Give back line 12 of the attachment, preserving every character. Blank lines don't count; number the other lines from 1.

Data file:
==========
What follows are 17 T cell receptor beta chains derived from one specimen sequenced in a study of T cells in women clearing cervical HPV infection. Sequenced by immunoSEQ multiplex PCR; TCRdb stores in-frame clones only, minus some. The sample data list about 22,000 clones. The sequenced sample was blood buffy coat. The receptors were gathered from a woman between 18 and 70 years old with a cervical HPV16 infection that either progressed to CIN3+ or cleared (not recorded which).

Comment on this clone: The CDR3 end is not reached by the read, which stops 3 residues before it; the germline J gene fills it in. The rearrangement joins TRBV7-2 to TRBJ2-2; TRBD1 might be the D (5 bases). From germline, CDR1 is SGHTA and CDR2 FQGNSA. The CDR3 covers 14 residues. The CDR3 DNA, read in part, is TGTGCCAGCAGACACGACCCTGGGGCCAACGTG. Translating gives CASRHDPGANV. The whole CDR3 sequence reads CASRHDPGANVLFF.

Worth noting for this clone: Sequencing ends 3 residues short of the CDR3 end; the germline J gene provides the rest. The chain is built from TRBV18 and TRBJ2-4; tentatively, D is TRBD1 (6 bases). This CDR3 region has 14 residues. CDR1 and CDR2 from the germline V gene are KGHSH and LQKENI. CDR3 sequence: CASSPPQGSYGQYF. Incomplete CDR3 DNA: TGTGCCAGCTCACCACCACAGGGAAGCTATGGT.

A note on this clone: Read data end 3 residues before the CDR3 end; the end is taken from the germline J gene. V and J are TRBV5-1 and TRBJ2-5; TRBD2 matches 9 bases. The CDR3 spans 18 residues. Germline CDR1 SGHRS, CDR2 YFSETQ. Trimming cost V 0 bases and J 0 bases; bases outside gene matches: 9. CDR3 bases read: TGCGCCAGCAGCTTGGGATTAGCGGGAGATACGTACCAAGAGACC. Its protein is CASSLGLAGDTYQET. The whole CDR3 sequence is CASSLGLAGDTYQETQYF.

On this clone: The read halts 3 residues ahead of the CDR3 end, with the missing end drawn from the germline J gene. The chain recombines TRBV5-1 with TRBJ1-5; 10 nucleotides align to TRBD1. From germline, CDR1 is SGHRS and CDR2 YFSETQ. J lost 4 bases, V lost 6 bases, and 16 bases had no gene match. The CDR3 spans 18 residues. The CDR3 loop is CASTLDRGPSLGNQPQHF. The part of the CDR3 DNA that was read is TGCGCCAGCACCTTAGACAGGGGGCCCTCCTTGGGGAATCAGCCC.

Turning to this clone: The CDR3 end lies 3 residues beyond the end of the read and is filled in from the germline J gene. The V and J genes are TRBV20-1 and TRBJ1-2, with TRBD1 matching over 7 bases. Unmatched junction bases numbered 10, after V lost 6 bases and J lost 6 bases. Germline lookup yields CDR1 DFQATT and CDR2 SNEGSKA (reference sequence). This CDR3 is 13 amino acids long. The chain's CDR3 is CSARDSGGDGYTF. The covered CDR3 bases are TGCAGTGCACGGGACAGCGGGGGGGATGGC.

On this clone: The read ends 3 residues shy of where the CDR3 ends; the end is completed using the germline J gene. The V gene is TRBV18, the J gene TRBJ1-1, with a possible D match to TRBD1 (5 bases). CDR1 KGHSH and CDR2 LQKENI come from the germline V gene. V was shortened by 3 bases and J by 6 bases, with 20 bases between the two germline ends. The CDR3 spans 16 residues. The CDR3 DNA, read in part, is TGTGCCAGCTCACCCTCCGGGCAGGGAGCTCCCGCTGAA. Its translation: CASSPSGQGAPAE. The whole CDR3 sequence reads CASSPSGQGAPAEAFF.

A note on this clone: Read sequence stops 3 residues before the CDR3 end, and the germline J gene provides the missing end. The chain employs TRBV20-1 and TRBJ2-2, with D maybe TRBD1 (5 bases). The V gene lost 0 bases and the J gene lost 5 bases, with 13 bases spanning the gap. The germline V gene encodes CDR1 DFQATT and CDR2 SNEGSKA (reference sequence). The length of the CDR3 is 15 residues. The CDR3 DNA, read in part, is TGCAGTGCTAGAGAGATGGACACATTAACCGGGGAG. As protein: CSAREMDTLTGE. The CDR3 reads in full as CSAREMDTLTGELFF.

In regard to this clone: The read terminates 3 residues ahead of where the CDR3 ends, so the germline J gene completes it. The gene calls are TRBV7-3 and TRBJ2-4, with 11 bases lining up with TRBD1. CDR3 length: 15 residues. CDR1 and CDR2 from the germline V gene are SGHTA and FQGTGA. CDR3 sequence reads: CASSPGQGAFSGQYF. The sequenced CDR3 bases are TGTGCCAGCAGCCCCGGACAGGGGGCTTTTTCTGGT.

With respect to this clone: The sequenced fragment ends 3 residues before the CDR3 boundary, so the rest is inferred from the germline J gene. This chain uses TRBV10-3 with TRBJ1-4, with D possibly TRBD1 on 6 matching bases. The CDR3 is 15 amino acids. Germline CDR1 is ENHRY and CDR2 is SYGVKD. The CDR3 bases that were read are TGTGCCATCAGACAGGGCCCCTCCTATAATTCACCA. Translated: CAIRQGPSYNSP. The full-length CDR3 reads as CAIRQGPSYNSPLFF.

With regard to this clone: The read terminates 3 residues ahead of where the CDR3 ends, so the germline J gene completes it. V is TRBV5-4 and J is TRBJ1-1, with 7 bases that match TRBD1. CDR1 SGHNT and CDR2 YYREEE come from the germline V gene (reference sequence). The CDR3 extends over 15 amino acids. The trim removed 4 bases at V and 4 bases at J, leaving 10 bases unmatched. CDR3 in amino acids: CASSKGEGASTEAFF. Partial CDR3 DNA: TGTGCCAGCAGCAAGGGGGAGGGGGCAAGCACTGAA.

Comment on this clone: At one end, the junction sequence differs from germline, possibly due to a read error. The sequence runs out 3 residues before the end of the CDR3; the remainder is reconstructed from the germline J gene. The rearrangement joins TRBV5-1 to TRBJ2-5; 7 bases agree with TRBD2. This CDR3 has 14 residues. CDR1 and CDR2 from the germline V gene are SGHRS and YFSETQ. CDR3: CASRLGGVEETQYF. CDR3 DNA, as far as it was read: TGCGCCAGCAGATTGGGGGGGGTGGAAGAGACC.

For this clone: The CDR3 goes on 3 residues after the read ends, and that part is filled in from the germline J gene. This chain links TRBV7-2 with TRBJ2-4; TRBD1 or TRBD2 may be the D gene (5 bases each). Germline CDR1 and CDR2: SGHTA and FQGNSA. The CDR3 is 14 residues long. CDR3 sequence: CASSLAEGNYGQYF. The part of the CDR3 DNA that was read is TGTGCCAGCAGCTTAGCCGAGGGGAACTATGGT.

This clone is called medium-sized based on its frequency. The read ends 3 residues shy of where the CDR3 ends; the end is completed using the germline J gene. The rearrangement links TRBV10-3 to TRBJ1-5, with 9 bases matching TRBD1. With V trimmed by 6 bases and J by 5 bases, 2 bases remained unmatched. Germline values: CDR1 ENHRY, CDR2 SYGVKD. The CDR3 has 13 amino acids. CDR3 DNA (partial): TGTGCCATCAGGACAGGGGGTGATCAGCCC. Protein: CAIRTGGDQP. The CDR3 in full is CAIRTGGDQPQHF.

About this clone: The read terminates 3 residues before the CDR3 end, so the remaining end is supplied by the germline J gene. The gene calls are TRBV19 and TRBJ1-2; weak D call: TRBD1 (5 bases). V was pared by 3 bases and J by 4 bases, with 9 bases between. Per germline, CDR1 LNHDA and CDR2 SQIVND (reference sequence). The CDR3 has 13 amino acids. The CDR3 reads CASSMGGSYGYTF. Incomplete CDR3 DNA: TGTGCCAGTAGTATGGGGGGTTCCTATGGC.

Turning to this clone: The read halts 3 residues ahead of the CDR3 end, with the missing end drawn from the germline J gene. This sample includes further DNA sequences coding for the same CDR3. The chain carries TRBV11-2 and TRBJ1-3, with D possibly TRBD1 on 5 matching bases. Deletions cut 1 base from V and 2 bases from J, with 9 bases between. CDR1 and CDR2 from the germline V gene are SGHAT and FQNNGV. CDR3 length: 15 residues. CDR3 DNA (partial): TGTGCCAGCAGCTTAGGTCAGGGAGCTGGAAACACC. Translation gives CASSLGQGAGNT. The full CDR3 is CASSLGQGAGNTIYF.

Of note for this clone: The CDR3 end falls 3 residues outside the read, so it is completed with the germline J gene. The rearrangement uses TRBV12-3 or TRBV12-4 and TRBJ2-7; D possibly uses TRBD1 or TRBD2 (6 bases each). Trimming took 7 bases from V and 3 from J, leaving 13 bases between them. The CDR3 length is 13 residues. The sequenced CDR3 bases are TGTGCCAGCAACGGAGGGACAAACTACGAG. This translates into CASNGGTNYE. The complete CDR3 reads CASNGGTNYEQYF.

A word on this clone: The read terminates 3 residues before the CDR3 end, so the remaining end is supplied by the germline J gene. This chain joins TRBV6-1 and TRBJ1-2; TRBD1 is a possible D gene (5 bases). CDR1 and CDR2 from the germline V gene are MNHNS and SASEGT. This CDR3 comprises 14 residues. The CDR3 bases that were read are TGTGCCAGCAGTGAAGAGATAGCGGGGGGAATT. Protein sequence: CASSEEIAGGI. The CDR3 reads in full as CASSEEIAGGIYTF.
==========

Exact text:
Comment on this clone: At one end, the junction sequence differs from germline, possibly due to a read error. The sequence runs out 3 residues before the end of the CDR3; the remainder is reconstructed from the germline J gene. The rearrangement joins TRBV5-1 to TRBJ2-5; 7 bases agree with TRBD2. This CDR3 has 14 residues. CDR1 and CDR2 from the germline V gene are SGHRS and YFSETQ. CDR3: CASRLGGVEETQYF. CDR3 DNA, as far as it was read: TGCGCCAGCAGATTGGGGGGGGTGGAAGAGACC.